Curtains, Hemlock, and Quotes

Diary 5/7 to 5/8/22: McAfee expensive; stupid about groceries; Hemlock Club w/photo; dark night; Zen and analysis; not believing fantasies; another smoothie; Frankl quote and doom; Dostoyevsky and grief; Gibran and pain; “repugliKKKan”; opening the curtains.

Photo by Carlos Caamal on Pexels.com

Copyright 2022 (text only) by Alan Carl Nicoll
All Rights Reserved

{5/7/22} Continued.

Got an email from McAfee regarding the automatic renewal of my anti-virus subscription—for $130!  I said “Ouch” when the price went up to $99 last year.  Surely I can do better (i.e., cheaper) than this.  I have no great love for McAfee.

I’ve spent $139 for groceries this month (i.e., one week).  That’s breathtaking and ridiculous, given especially that I’ll be throwing away spoiled produce fairly soon.  Correction:  have already started.  Of course, more than $50 went for protein powders; but I would have spent much of that or more for protein shakes if I hadn’t gone for the powder.  Annoyingly, I like the shakes, and the smoothies not so much yet.  My grocery “budget” is $45 per week.

{5/8/22}

Hemlock Club, 3/27/22; fat curmudgeon in front is the author

Hemlock Club meeting yesterday.  In attendance were all the regulars:  Pablo, Nog, TC, Peanut, and of course myself.  Pablo looked rather terrible and was walking with a four-footed cane that he had found at a bus stop and apparently needed.  Nog showed off his butterfly-bandaged shin, from which he had removed the stitches.  Also stopping by was C of Writers of Kern.  Peanut provided me with a copy of The Wasteland, a free local publication which included a poem by Pablo.

The discussion included the origin of “the dark night of the soul,” which brought to my mind The Dark Knight trilogy of movies.  I speculated that the expression might be from Pilgrim’s Progress of John Bunyan, or one other possible source which I have forgotten.  Turns out that it’s from a poem by St. John of the Cross, and the phrase has its own Wikipedia page.  This from the page is interesting:

Screen capture (links don’t work)

I rehashed my review of The Batman with Nog, and subsequently with TC.  I said at one point that I was not “respecting my audience”; this may have been in reference to that review, since it was a movie that none of the others had seen.  Nog returned a book, Seung Shan:  Only Don’t Know, to Peanut.  I gave a book to Nog, Paul Reps and Nyogen Senzaki:  Zen Flesh, Zen Bones, which Nog loaned to either TC or Peanut, I don’t recall who ended up with it.  I said that the book “didn’t do anything for me,” and that “I should just accept that I’m analytical” in my approach to pretty much everything.  I wish I had thought to get a group portrait.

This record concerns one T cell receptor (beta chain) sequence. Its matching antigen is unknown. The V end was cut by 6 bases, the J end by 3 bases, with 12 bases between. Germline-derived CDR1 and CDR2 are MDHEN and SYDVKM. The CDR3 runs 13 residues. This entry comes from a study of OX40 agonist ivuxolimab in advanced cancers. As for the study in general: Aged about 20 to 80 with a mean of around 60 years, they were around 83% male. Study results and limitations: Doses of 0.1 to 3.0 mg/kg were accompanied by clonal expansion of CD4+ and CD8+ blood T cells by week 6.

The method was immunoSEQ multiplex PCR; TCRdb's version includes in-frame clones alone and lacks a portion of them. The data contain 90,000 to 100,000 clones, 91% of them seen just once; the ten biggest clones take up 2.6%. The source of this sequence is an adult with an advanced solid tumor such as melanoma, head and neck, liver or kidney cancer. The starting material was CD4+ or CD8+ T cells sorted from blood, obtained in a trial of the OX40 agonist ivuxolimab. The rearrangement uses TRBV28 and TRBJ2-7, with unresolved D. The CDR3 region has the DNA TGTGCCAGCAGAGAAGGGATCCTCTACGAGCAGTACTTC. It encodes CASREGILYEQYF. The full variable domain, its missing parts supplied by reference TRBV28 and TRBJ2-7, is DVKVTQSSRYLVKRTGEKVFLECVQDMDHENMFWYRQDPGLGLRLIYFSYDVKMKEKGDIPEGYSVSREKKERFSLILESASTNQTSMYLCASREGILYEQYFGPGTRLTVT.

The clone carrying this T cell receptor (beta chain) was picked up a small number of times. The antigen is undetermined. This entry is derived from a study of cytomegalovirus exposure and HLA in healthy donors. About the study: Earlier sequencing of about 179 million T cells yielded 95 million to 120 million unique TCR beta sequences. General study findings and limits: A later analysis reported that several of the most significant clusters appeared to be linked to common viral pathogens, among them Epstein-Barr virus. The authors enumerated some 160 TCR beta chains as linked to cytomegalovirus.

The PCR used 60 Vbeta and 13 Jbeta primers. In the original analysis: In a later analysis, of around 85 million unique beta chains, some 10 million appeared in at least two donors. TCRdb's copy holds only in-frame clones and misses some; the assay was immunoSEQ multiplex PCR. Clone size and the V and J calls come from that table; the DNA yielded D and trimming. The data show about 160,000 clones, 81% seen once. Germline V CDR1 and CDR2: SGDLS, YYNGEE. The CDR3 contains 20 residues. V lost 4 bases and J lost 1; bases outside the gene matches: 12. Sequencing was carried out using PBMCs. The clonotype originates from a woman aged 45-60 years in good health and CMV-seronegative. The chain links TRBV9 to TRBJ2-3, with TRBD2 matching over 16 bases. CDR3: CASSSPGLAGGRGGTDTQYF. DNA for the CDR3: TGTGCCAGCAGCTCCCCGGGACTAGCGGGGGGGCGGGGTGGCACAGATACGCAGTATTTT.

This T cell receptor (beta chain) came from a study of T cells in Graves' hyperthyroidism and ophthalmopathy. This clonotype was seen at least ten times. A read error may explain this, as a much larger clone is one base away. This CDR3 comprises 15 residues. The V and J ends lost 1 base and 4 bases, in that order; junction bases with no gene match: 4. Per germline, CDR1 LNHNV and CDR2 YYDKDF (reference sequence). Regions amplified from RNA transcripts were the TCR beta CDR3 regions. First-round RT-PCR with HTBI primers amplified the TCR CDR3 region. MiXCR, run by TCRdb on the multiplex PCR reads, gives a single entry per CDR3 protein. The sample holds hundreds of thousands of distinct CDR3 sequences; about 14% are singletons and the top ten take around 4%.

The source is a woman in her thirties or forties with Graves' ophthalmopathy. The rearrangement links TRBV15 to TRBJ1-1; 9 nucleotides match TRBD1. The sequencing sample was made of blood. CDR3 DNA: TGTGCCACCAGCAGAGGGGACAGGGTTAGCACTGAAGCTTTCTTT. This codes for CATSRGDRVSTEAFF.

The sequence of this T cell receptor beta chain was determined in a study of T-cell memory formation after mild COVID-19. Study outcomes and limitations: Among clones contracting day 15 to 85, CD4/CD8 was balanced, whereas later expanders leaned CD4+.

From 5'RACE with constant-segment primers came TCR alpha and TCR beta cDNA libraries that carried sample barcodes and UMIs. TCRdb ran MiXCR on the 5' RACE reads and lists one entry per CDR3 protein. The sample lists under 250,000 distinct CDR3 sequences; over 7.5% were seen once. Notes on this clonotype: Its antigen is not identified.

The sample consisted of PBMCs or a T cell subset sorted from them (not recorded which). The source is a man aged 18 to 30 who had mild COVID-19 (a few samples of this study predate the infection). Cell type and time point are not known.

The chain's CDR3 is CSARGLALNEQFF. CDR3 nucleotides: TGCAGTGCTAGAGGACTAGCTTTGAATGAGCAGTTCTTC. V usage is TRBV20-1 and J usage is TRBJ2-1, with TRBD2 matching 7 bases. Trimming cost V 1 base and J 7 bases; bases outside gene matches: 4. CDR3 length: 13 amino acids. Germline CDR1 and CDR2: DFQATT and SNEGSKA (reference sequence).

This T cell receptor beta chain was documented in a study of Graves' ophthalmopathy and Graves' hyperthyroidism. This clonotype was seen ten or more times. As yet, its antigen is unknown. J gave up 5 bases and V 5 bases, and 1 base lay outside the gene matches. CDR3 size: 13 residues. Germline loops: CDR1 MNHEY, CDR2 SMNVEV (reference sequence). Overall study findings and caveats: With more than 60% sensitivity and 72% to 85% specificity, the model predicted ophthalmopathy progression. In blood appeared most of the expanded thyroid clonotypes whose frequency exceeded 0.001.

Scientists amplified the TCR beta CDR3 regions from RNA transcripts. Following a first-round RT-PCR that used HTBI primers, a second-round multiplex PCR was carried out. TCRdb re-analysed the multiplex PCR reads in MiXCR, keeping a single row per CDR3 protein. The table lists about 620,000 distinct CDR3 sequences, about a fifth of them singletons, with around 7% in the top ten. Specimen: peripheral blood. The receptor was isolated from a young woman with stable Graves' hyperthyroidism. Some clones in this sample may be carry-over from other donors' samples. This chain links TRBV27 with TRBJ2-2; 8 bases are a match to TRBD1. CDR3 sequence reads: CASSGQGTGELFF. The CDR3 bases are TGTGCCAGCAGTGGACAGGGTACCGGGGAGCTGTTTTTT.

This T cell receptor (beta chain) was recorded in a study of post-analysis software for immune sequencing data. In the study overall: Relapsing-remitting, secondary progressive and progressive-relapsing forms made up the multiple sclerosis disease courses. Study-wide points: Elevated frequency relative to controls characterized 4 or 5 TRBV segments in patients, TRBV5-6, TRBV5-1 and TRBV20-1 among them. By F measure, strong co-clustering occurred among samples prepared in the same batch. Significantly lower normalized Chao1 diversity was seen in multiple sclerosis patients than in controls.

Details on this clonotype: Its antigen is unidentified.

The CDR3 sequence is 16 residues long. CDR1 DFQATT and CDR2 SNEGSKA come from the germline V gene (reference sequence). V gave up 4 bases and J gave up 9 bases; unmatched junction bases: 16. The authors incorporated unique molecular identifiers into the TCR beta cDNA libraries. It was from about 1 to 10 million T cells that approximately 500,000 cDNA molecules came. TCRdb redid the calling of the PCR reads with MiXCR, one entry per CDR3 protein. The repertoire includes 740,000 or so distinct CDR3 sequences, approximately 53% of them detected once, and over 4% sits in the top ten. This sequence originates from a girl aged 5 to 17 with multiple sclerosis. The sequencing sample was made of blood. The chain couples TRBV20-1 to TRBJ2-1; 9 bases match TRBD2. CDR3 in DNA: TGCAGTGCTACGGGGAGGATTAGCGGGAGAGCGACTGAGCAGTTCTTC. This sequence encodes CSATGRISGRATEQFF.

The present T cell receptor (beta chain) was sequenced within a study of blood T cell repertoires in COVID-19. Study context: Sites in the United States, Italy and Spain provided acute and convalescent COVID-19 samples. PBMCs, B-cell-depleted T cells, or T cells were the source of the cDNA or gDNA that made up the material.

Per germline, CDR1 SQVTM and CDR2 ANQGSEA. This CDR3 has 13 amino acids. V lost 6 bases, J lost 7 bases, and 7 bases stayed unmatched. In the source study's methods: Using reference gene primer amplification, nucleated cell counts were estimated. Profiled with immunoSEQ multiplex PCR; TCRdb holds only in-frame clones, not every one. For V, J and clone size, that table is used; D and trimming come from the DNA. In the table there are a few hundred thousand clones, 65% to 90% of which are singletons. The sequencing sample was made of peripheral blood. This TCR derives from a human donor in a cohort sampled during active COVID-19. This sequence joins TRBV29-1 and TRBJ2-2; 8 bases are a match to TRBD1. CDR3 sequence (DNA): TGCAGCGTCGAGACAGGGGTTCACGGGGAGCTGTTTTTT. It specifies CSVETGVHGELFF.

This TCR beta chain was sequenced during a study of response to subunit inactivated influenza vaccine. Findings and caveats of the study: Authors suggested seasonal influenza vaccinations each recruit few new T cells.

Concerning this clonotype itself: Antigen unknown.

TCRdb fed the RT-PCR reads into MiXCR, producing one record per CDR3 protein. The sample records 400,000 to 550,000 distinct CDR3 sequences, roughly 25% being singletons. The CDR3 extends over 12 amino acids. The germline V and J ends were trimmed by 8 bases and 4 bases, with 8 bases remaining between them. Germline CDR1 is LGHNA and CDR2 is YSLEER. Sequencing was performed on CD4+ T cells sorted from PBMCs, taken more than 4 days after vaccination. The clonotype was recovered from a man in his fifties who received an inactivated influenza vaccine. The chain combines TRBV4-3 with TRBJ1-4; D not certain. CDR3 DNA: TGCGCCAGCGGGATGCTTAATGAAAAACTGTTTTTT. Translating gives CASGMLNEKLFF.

I didn’t think until I was at home, possibly late last night, that “I prefer not to believe my fantasies,” a reference to religious belief in general and most specifically to those who follow Bible-based religions.  What are my fantasies?  This is a good question; off the top I can list these:

  • I look on certain actresses as “my significant others,” since my life is short of real ones
  • I can write novels and stuff
  • My book (Kick Me) can change some peoples’ lives for the better
  • I am a nice person if you can look past the obvious defects of appearance and character
  • I am generous and “woke”
  • I have seen the future of the human species
  • People are interested in what I have to say (this one is kind of hard to swallow)

Today I had one of my better smoothies, at least regarding whether I’d want to drink it again:  chocolate-flavored protein powder, orange juice, half a banana, and a slug of peanut butter.  This turned out to be of a good consistency (i.e., not too thick), with a flavor I liked.  I could only just taste the peanut butter.  Along side I had the other half of the banana and my usual cup of Cheetos.

In reviewing my file of quotations, I come across this from Viktor Frankl, Psychotherapy and Existentialism, Simon and Schuster, New York, 1967:

“Life can be made meaningful in a threefold way:  first, through what we give to life (in terms of our creative works); second, by what we take from the world (in terms of our experiencing values); and third, through the stand we take toward a fate we can no longer change (an incurable disease, an inoperable cancer, or the like).”  p. 15.

A “fate we can no longer change” is what I call our “doom”: the future demise of the human species.  My “stand” is to be depressed about it and to refuse to “take a pill,” which is what my counselor suggested in different words.

“Such grief does not desire consolation,” Dostoyevsky said in The Brothers Karamazov.

Here’s Khalil Gibran in The Prophet: “Much of your pain is self-chosen. / It is the bitter potion by which the physician within you heals your sick self.”

Coming across “repugliKKKan” in my Quotations file, and of course I’ve often used it in this diary, I thought to search for it on the Internet via DuckDuckGo.  It has been in use for years—I found a listing from 2016, while not attempting to find an original source.  “Repuglikkklan” seems to be equally popular, among many variations.

I’ve lived for five years in the same small apartment, but today I did something I haven’t done before:  I opened the bedroom curtains to let in the light.  I think I like it this way.

Copyright 2022 (text only) by Alan Carl Nicoll
All Rights Reserved

Leave a Reply

Please log in using one of these methods to post your comment:

WordPress.com Logo

You are commenting using your WordPress.com account. Log Out /  Change )

Twitter picture

You are commenting using your Twitter account. Log Out /  Change )

Facebook photo

You are commenting using your Facebook account. Log Out /  Change )

Connecting to %s